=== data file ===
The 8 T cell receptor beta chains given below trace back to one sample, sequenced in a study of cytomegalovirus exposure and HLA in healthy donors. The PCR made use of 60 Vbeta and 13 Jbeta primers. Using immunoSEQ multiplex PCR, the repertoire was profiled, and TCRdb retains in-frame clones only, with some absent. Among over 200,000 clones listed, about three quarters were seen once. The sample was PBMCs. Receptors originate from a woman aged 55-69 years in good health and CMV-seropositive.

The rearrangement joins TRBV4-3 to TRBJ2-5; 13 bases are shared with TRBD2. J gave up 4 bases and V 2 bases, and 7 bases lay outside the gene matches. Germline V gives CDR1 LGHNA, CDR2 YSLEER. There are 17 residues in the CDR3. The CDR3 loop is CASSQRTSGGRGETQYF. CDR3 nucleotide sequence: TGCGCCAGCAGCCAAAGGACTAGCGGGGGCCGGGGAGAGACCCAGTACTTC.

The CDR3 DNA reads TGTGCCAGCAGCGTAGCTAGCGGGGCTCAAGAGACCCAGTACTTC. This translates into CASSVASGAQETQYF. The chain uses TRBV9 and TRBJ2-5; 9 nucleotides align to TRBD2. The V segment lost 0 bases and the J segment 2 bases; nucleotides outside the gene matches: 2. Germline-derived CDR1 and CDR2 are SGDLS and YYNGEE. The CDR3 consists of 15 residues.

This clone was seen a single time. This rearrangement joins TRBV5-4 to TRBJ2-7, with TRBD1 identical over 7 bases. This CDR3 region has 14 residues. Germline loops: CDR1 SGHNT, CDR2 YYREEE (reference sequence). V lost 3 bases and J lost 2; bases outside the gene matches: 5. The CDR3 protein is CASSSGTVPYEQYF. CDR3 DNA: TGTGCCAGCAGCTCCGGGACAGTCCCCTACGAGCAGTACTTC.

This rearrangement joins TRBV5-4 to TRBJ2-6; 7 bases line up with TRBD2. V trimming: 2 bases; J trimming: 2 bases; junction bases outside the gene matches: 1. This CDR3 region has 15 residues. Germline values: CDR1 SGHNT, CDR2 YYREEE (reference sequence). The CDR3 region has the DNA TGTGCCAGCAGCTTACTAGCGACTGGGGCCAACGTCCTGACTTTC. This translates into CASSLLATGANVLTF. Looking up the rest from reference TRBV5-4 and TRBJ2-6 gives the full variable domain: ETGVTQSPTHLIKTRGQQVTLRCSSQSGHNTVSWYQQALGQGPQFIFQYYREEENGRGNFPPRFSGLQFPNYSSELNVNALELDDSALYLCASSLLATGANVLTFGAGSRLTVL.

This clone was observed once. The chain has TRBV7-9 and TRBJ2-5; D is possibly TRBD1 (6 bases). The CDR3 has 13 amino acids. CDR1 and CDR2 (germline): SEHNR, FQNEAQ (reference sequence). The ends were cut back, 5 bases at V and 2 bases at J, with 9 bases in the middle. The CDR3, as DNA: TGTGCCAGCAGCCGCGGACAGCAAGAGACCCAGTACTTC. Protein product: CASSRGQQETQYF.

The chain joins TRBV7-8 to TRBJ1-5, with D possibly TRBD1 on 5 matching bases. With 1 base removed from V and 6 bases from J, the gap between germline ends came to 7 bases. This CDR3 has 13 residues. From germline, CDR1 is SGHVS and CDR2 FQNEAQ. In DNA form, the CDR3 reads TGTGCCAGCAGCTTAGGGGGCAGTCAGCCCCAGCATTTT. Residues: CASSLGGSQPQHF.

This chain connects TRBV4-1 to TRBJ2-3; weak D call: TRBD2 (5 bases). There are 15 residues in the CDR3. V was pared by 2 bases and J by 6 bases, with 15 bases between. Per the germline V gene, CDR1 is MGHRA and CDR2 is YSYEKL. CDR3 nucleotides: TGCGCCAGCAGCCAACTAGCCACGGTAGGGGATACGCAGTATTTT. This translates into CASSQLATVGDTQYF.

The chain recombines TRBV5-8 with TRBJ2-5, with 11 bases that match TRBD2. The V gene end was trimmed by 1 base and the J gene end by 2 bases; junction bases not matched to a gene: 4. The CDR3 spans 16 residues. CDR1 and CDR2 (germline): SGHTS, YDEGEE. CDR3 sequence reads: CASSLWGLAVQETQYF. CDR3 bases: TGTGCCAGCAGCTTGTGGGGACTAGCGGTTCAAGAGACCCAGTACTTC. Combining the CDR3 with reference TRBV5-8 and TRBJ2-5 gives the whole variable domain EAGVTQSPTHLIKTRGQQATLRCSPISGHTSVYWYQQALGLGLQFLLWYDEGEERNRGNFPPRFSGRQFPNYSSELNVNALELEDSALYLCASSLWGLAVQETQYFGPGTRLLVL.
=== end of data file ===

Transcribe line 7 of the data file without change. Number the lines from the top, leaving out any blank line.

The chain joins TRBV7-8 to TRBJ1-5, with D possibly TRBD1 on 5 matching bases. With 1 base removed from V and 6 bases from J, the gap between germline ends came to 7 bases. This CDR3 has 13 residues. From germline, CDR1 is SGHVS and CDR2 FQNEAQ. In DNA form, the CDR3 reads TGTGCCAGCAGCTTAGGGGGCAGTCAGCCCCAGCATTTT. Residues: CASSLGGSQPQHF.